European shares climbed to three-week highs on Tuesday, extending the previous session's rally on expectations that Greece was getting closer to a debt deal.
European shares climbed to three-week highs on Tuesday, extending the previous session’s rally on expectations that Greece was getting closer to a debt deal.
Shares in Belgian supermarket group Delhaize also surged nearly 9 percent after rival Ahold said the companies were in the final stages of merger talks.
Greece’s ATG share index rose 6.1 percent, adding to a 9 percent jump in the previous session, while the country’s benchmark banking index advanced 10.4 percent.
The Athens ATG index remains down about 4 percent since the start of 2015 because of Greece’s debt problems, but has recovered from a slump last week.
The euro edged lower, with some currency traders citing a range of still-formidable political barriers to a Greek debt agreement as weighing on the currency.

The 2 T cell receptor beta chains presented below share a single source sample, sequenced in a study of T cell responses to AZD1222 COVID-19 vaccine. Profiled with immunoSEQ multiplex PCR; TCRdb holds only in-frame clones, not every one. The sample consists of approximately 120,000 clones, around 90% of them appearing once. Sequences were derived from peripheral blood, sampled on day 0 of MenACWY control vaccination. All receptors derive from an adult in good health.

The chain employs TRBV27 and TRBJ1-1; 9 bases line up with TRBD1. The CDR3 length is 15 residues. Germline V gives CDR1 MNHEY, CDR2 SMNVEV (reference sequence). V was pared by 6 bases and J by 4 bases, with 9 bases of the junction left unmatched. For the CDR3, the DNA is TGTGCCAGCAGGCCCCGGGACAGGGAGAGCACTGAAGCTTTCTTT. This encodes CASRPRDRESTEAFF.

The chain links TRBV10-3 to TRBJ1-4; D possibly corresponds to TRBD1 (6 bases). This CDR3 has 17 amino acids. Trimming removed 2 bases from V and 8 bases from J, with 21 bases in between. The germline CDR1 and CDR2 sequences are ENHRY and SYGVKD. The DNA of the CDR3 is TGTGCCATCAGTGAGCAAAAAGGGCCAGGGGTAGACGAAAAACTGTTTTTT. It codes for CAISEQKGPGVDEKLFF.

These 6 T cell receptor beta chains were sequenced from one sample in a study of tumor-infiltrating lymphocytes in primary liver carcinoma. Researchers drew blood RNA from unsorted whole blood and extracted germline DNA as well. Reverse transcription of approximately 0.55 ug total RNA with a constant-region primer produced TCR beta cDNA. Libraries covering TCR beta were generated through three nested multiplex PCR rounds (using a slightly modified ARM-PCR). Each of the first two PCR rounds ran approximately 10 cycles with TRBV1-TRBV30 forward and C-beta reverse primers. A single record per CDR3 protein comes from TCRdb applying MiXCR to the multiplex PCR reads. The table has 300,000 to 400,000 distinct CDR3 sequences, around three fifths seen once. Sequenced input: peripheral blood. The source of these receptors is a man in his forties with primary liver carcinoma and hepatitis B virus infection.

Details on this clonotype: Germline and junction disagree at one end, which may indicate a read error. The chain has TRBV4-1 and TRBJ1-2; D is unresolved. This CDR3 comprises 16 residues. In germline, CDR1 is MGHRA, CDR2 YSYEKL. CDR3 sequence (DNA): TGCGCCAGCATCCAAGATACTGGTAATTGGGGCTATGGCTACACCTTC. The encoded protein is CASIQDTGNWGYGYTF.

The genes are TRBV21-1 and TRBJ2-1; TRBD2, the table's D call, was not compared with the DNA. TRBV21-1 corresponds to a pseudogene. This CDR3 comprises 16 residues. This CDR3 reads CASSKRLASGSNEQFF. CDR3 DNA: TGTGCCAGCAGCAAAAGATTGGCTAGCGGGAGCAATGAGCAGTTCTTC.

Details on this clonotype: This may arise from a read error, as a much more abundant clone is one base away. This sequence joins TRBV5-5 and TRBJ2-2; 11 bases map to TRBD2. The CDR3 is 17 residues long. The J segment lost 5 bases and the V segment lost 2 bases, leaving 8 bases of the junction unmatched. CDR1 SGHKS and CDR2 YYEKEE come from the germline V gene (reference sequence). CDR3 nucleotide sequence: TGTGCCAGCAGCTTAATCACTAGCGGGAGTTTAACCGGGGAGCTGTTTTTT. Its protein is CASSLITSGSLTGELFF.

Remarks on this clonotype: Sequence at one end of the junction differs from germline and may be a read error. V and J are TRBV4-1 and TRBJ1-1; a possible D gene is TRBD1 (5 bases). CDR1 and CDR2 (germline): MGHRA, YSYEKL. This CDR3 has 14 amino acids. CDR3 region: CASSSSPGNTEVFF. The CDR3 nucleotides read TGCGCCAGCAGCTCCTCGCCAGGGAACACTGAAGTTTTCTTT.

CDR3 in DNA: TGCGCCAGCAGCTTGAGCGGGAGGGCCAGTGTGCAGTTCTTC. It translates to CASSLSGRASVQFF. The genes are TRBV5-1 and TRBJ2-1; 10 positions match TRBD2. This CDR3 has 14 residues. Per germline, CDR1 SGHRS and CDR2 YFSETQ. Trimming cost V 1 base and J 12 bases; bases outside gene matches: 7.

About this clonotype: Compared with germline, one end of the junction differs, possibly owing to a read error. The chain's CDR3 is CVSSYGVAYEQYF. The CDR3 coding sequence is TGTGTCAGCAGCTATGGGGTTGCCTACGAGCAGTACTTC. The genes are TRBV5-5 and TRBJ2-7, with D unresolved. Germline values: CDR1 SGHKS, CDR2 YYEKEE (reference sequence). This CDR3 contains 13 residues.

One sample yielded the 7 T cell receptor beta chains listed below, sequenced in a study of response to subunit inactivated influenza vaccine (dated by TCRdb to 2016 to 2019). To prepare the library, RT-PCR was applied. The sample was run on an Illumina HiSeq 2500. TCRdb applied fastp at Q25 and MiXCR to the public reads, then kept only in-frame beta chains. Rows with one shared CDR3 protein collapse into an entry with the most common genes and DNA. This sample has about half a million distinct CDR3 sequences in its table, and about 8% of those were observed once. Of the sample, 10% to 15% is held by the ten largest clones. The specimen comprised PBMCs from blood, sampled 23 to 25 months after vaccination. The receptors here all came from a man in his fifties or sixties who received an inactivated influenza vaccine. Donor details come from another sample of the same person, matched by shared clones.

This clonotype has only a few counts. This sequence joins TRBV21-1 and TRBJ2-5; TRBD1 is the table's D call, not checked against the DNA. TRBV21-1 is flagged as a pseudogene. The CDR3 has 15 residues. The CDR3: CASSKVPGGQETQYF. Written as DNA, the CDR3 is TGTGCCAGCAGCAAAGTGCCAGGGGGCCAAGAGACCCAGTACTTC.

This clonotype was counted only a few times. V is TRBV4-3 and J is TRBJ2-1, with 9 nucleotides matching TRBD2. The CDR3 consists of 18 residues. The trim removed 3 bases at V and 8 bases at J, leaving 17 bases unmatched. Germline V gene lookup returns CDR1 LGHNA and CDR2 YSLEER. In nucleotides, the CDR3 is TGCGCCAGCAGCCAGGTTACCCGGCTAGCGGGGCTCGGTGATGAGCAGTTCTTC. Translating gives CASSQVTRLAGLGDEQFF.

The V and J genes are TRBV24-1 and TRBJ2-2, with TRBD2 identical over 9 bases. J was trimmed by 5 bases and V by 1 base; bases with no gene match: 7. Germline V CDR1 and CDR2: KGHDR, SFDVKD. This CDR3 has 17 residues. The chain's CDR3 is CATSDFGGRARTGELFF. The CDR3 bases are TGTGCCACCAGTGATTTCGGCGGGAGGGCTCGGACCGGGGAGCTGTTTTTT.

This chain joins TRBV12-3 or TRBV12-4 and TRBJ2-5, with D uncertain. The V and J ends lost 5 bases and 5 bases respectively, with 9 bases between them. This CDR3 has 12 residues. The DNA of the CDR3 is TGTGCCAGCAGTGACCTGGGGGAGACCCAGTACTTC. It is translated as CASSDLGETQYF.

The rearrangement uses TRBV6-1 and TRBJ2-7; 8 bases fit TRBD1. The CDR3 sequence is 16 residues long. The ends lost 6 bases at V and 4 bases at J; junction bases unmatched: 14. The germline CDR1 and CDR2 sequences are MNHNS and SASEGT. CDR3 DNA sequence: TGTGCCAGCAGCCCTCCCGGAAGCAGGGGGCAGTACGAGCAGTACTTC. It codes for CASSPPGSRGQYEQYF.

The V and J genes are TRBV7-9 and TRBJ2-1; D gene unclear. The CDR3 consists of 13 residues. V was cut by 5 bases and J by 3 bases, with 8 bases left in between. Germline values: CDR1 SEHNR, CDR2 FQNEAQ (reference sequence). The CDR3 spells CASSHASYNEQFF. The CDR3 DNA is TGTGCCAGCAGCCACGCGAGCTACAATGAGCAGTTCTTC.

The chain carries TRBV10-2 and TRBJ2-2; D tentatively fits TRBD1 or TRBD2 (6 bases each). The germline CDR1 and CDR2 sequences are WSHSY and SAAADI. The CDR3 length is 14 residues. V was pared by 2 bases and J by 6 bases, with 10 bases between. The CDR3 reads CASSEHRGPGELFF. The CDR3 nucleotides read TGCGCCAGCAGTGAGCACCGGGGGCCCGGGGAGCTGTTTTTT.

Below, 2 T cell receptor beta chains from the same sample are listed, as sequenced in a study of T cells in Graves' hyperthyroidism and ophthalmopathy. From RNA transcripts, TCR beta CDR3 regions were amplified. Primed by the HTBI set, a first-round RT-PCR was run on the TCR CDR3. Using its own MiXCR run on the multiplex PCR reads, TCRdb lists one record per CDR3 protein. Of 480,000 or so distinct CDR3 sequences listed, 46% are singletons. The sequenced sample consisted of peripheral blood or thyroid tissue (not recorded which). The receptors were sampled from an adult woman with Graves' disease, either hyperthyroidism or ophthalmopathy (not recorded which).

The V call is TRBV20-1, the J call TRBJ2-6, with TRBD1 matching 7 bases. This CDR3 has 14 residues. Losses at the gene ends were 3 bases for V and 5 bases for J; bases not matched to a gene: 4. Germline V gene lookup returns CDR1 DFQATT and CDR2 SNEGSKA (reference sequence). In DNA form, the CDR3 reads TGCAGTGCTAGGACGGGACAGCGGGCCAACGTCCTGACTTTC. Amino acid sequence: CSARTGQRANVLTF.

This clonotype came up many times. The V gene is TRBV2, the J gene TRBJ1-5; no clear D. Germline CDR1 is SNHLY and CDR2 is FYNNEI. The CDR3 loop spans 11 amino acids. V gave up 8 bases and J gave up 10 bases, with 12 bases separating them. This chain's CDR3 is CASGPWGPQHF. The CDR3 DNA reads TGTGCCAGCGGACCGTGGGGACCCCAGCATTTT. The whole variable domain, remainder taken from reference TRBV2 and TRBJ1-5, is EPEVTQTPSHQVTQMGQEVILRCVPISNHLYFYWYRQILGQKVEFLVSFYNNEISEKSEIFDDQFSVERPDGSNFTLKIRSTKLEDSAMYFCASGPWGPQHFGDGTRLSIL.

However, many other investors were confident of a deal.
Greece presented new budget proposals that euro zone leaders welcomed as a basis for a possible agreement to unlock frozen aid and avert a looming default.
“It now appears that we will have a short-term solution to the problems,” said Andreas Clenow, hedge fund trader and principal at ACIES Asset Management.
The pan-European FTSEurofirst 300 index gained 1.1 percent to touch its highest level in three weeks.
The euro zone’s blue-chip Euro STOXX 50 index — up 4.1 percent on Monday in its biggest one-day percentage gain since August 2012 — rose 0.8 percent.
Clenow expected a compromise on the Greek debt situation to push European markets back to peak levels reached in March and April, with the FTSEurofirst still up around 16 percent since the start of the year.
Numericable-SFR slipped 0.6 percent after France’s economy minister said a bid by Altice — Numericable’s majority owner — for Bouygues Telecom could create an operator “too big to fail”, and risk job cuts.
However, Paris’s broader CAC equity index rose 1.2 percent to move back within sight of its highest level in more than seven years as a resurgence of activity in France helped euro zone businesses to expand at their fastest rate in four years this month.
“The European economy has enough positives to herald a strong recovery even without an ever-falling exchange rate,” said Tim Crockford at Hermes Investment Management.